Q&A – 1 August 2011

Lifting the veil of incorporation

I have been supplying mining equipment to a company that is subsidiary of a very powerful company that is also registered in Tanzania. The subsidiary company is facing major financial problems as the mineral it is mining has decreased in price. Additionally the holding company has been milking the subsidiary company dry. The amount outstanding is over Usd 2.2M. Can I stop my supplies to this subsidiary? If I sue them, can I claim from the holding company as they have all the muscle to pay me?
PK, Mwanza

Your first question is can you stop supplying the subsidiary. Although we have not seen the contract between you, non-payment of the purchase price is always a material breach and terminable. You should however check if there is any grace period clause in your contract. If there is, you should stick to it before you make any moves. This might be a temporary cash flow problem and you do not want to jeopardize a potential long term client for a short term issue that might be solvable. In short, try and balance between the commercial decision to continue working with the company with the decision to stop supplies and suing.

We come to your second question which is a very interesting question. Normally two companies are treated as distinct and independent.

Courts are usually reluctant to hold one company liable for the actions of another, be it a holding company or sister company. It is the principal reason of having companies with limited liability. In Tanzania you will notice that many property dealers use different companies to develop different properties. The shareholders and directors might be the same but the companies are distinct and independent. This type of arrangement is not illegal per se. However that may not be the case every time.

In law there is a doctrine of lifting the veil of incorporation, where the Courts may allow a creditor to recover a debt of a subsidiary company from a holding company or personally hold liable the directors or shareholders of the subsidiary company, if that subsidiary company has been used by the holding company or directors and shareholders to perpetuate fraud.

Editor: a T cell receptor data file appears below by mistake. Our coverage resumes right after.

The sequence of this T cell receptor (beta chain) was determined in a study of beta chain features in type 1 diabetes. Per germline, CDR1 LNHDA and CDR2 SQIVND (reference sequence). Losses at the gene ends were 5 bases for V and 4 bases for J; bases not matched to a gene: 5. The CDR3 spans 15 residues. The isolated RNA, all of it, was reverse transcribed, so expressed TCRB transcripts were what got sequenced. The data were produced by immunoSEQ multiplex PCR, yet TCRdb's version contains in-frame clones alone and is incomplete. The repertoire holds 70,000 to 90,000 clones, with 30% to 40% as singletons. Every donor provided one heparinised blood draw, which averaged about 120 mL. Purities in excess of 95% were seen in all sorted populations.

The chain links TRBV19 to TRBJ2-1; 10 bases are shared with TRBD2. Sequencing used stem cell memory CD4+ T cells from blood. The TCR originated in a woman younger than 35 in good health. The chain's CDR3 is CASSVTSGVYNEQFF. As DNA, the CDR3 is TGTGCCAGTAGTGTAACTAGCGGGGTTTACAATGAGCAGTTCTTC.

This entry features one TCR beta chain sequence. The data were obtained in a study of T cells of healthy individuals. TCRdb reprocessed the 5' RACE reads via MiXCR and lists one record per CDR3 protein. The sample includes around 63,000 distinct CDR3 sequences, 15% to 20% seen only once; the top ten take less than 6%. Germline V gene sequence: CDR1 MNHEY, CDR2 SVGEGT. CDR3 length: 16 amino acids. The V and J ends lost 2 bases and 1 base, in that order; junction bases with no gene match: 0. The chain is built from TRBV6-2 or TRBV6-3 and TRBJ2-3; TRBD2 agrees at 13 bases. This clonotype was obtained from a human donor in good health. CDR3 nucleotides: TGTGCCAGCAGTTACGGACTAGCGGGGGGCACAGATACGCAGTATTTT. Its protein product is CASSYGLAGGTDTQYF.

Normally the test the Court adopts is whether there was a lack of formalities between the entities, comingling of funds and assets, one of the companies was seriously undercapitalized and if the veil is not lifted, it will sanction fraud or promote injustice.

Your thinking is right- even if you sue, the subsidiary company may not be able to pay you. Your only salvage may be the holding company.

If you can prove your allegation of the holding company milking the subsidiary company, you might be able to lift the veil. It is not an easy task but your attorneys can pursue it.

Breast implants illegal

My boyfriend wants me to have a big chest before we marry and has requested that I get breast implants at a private hospital in Dar. I consulted a lawyer friend about this who said that since I am a Tanzanian citizen, the state does not allow change of body structure. How can the State monitor such operations? What can I do?
HG, Dar

We have personally never heard of any doctors or hospitals in Dar es Salaam who have the capacity to perform breast implants. We stand to be corrected though. The doctrine of the state trying to protect you from undergoing a change of body structure because it has an interest in you is unheard of. It would be illegal to go to the gymn as weight loss does lead to body structure changes also! Yours is a surgical intervention leading to this structural change. It is not an operation for abortion. This is an operation that you want to undergo for a cosmetic change and as long as it is safe and not against public policy, we don’t see a problem. The States interest is primarily your safety.

What your lawyer might be saying is that you can only undergo such procedures at hospitals that have accreditation and a licence. The implant itself must also be approved by the Tanzania Food and Drug Authority (TFDA). If the TFDA has not approved the material to be used, usage of such material is prima facie illegal. We suggest that you contact the TFDA to make sure that the material for such surgery is approved; the Ministry of Health should be able to guide you whether the Doctor and hospital have the licence and expertise to perform this highly intricate operation.

Eviction for delayed rent payment

I am currently renting premises for residential purposes and have a problematic landlord. Due to some travelling, I delayed payment of rent for about two weeks. The landlord is now threatening to evict me. Can he legally do this?
TS, Dar

Your landlords move is illegal. Under the law, you are obligated to pay your rent on the due date. Should you not pay, the Landlord has a right to demand such payment or evict you if necessary. Even though the landlord has such rights, there are certain procedures that must be followed.

First, you must have delayed to pay rent for not less than 30 days and he must issue a 30 days notice demanding for payment of rent unless you have agreed otherwise. If you fail to pay the rent within the 30 days demand period, the landlord has power to evict you.

A two week delay does not warrant eviction under our laws. You should explain this to him. If he is still adamant, you can make an application in Court to stop this eviction. The landlord might have other motives that you are unaware of. Make sure you get hold of all the facts that will assist to guide your attorneys.